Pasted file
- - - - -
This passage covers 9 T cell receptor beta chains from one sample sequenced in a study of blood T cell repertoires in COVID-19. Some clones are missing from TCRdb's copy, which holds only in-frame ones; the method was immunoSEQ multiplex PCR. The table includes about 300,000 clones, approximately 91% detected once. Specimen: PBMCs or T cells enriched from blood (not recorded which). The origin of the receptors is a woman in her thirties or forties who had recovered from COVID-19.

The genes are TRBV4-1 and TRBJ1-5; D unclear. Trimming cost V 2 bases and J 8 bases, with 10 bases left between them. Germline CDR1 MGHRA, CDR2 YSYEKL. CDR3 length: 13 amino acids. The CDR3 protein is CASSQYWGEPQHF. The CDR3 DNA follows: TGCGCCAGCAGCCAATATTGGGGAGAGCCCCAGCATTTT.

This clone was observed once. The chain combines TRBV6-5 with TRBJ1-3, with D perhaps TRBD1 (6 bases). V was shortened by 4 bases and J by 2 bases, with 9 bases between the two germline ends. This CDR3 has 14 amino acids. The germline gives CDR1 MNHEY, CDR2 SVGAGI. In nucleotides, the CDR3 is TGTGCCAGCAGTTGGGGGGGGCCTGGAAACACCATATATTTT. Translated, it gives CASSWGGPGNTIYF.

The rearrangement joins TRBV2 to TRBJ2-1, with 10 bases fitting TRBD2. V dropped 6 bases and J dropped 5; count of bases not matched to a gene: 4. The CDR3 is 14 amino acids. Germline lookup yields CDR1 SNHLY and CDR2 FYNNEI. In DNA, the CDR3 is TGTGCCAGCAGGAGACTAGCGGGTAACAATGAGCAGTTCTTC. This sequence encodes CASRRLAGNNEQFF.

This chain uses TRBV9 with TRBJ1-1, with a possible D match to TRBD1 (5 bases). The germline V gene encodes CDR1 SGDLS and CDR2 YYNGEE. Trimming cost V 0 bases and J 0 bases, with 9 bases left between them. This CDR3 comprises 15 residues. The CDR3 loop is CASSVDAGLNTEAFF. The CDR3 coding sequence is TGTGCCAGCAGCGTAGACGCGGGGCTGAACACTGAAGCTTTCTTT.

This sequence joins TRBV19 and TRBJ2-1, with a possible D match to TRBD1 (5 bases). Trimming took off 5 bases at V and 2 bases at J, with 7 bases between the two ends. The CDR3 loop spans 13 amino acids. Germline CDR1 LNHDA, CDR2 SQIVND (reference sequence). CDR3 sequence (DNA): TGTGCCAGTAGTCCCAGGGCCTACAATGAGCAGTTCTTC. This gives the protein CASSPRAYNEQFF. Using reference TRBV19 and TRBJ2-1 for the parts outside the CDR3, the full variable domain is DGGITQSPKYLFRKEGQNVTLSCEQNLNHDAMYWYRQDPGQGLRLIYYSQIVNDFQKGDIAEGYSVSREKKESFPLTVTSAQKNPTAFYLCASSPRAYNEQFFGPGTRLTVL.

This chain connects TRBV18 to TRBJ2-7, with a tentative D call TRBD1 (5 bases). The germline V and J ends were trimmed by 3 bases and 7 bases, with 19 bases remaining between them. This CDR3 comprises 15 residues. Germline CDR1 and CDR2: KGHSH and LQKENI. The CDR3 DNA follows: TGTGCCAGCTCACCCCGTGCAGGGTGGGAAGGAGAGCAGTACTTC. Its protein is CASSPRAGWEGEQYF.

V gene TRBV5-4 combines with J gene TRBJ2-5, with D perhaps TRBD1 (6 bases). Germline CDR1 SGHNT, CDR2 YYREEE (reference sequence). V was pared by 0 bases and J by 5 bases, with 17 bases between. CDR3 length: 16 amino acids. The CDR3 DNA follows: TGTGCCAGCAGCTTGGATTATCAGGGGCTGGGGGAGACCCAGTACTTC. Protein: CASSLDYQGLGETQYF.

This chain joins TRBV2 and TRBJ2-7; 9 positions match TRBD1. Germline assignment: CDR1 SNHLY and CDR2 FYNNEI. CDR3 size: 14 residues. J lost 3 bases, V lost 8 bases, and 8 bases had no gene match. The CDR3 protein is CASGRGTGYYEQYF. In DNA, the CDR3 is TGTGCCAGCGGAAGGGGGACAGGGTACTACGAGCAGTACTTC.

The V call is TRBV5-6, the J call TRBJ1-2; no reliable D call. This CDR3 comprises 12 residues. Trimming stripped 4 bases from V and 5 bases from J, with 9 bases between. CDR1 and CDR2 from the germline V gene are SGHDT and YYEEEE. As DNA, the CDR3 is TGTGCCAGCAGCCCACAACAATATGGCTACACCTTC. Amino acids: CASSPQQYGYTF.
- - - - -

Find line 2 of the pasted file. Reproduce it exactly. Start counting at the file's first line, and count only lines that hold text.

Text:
The genes are TRBV4-1 and TRBJ1-5; D unclear. Trimming cost V 2 bases and J 8 bases, with 10 bases left between them. Germline CDR1 MGHRA, CDR2 YSYEKL. CDR3 length: 13 amino acids. The CDR3 protein is CASSQYWGEPQHF. The CDR3 DNA follows: TGCGCCAGCAGCCAATATTGGGGAGAGCCCCAGCATTTT.